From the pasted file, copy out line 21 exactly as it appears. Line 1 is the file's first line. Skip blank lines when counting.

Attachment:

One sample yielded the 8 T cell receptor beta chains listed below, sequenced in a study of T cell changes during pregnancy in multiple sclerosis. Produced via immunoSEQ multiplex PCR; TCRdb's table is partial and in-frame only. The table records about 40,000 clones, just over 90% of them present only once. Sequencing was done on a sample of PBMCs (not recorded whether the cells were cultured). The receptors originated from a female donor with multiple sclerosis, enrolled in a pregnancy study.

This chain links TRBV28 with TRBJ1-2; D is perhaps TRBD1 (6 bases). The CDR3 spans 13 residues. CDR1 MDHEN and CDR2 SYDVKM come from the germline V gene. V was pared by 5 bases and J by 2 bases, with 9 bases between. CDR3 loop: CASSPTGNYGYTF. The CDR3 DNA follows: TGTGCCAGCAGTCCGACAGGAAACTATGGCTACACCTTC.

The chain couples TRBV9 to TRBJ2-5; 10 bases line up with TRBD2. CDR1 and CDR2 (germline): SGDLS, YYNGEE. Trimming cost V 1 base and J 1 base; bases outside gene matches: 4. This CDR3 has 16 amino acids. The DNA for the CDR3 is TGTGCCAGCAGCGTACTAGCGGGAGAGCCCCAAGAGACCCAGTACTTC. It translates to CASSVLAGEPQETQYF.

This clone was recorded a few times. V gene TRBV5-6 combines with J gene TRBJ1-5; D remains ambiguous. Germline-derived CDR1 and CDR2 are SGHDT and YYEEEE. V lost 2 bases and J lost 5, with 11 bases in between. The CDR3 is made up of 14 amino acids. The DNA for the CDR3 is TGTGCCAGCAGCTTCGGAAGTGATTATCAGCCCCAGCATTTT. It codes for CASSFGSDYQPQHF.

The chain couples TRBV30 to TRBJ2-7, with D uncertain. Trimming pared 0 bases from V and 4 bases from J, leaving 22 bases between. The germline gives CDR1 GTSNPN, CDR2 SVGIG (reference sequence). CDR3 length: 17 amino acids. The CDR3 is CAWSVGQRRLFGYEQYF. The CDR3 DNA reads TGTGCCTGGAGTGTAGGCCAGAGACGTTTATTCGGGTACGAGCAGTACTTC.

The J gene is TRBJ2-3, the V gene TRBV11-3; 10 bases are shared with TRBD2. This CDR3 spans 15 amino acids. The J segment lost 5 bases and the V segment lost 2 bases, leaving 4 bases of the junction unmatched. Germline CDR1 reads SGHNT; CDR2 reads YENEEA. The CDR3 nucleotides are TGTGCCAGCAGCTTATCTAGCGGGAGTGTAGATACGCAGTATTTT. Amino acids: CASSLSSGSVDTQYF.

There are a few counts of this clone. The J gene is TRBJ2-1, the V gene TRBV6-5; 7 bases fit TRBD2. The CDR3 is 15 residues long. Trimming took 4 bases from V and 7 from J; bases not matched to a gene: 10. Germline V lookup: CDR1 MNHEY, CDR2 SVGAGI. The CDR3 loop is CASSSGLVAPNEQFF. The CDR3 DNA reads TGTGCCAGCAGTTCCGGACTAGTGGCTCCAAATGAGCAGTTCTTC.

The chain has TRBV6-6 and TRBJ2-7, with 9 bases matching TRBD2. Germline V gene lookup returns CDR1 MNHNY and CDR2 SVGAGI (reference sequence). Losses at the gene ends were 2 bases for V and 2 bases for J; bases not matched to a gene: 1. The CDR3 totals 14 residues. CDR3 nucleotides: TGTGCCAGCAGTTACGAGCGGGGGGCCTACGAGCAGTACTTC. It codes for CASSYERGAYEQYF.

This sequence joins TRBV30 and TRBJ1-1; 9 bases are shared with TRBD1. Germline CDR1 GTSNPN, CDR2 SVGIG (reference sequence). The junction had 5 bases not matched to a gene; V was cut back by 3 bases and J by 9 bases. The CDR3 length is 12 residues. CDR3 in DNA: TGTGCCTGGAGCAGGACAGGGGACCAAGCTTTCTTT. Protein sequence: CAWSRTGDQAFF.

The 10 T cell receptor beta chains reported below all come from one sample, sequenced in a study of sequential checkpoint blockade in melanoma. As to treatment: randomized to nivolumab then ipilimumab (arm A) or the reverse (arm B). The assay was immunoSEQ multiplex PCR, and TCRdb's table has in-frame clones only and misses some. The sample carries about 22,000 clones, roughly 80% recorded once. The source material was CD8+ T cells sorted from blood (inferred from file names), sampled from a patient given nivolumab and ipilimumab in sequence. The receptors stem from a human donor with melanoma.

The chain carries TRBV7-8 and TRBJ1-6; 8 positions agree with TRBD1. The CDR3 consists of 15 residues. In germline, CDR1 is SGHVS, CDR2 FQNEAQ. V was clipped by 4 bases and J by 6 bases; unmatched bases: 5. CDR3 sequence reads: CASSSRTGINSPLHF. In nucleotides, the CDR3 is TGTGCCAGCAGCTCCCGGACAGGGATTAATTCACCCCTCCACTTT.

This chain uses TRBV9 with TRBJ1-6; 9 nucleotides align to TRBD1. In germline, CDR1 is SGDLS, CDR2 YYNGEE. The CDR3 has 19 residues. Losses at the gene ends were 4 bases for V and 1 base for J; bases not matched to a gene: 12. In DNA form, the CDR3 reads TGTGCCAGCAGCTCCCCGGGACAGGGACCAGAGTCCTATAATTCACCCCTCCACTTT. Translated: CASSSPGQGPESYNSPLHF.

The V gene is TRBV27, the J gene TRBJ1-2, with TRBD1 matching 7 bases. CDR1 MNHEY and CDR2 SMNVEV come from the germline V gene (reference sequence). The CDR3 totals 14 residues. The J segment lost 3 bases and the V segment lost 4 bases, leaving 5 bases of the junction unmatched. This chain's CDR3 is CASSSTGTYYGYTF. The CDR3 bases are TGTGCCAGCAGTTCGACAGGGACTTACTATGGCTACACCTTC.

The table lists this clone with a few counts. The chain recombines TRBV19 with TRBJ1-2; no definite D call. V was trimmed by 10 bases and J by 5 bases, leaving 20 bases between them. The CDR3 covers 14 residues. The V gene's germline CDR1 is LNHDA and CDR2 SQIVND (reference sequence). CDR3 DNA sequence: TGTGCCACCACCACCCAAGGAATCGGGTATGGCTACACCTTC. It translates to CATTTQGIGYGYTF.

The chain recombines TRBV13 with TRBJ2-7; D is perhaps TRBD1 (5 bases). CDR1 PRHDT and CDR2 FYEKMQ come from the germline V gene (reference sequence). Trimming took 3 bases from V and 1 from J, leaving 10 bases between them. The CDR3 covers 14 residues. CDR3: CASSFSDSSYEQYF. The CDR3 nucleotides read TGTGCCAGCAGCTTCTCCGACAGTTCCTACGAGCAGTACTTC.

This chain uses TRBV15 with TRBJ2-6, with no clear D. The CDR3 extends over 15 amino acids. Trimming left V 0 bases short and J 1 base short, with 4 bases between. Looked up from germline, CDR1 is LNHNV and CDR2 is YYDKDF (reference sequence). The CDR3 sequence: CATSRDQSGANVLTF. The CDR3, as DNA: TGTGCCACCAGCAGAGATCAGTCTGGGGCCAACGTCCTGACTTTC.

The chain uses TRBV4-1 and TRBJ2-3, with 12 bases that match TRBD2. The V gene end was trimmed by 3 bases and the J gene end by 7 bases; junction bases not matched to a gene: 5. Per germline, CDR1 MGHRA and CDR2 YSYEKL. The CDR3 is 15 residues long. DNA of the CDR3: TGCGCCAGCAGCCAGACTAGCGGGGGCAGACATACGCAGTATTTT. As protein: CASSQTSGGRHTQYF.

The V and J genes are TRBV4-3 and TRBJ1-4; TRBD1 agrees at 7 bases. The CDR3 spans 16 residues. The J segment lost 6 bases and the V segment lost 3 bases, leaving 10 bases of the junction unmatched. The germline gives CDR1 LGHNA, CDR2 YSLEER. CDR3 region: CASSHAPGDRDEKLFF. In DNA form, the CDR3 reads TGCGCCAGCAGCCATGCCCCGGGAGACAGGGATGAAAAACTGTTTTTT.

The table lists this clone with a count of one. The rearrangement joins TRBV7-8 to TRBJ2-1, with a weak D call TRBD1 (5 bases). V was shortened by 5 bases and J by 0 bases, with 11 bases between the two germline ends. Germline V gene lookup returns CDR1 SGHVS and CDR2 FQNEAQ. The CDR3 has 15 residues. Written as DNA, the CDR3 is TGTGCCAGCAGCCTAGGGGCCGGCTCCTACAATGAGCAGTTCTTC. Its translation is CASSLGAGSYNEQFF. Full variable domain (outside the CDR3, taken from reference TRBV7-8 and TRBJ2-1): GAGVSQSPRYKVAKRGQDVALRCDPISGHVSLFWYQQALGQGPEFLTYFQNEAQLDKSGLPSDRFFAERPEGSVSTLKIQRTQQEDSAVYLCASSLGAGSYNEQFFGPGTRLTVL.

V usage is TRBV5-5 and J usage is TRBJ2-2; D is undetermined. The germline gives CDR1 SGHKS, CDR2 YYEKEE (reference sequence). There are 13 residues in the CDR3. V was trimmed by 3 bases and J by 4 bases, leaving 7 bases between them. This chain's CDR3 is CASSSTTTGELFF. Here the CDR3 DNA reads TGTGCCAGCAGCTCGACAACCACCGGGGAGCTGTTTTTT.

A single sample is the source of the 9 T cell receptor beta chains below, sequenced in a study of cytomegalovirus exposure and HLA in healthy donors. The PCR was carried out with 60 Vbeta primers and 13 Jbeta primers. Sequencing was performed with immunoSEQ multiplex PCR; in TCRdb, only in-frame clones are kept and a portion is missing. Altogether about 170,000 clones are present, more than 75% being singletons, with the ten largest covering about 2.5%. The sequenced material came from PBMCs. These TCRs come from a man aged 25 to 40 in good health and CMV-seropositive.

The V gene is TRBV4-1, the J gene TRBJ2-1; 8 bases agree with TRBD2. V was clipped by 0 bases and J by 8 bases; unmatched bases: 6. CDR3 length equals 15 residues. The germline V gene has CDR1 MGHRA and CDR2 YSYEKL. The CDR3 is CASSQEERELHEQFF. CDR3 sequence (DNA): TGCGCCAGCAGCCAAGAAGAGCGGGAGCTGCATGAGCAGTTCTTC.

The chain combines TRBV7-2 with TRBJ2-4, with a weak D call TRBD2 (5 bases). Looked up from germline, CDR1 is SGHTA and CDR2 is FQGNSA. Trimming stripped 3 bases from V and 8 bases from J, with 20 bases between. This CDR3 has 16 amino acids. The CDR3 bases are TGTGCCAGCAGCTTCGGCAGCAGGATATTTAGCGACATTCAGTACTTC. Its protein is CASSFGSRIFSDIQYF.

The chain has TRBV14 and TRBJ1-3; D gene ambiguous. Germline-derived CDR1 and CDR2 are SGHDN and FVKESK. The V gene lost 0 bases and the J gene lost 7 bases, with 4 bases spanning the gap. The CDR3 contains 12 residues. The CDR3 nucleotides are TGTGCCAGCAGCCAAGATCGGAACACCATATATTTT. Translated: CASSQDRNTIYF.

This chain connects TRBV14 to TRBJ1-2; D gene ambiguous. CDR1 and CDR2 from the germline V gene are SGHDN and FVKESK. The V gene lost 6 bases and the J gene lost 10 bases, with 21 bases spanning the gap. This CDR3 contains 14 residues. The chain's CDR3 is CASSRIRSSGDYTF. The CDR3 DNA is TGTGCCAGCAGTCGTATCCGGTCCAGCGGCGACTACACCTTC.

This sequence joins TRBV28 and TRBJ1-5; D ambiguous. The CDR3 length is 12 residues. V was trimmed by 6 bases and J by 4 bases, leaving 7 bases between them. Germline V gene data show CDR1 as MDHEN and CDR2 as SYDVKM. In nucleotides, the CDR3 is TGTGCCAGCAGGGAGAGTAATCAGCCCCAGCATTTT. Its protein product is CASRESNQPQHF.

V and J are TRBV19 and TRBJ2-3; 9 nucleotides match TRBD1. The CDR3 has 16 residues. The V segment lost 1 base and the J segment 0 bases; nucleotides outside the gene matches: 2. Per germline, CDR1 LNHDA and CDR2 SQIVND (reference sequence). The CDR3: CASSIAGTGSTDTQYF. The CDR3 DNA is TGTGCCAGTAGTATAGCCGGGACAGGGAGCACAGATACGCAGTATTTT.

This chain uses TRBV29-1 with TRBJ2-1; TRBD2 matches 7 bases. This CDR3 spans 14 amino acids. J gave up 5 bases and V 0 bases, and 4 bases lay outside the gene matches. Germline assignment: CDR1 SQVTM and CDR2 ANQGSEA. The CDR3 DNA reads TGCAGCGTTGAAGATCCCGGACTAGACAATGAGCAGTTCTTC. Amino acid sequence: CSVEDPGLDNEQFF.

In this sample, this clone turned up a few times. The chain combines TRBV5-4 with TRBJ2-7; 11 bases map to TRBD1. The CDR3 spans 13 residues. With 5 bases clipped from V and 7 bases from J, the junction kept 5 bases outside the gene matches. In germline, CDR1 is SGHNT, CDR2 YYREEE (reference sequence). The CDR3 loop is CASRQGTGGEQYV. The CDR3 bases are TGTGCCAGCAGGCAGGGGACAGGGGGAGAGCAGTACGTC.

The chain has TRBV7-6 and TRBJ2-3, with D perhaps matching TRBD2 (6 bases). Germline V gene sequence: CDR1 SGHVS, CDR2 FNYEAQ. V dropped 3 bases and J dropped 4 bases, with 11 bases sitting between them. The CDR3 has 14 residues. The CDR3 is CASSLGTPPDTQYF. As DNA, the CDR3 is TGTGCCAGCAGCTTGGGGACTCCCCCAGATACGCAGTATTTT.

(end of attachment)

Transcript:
A single sample is the source of the 9 T cell receptor beta chains below, sequenced in a study of cytomegalovirus exposure and HLA in healthy donors. The PCR was carried out with 60 Vbeta primers and 13 Jbeta primers. Sequencing was performed with immunoSEQ multiplex PCR; in TCRdb, only in-frame clones are kept and a portion is missing. Altogether about 170,000 clones are present, more than 75% being singletons, with the ten largest covering about 2.5%. The sequenced material came from PBMCs. These TCRs come from a man aged 25 to 40 in good health and CMV-seropositive.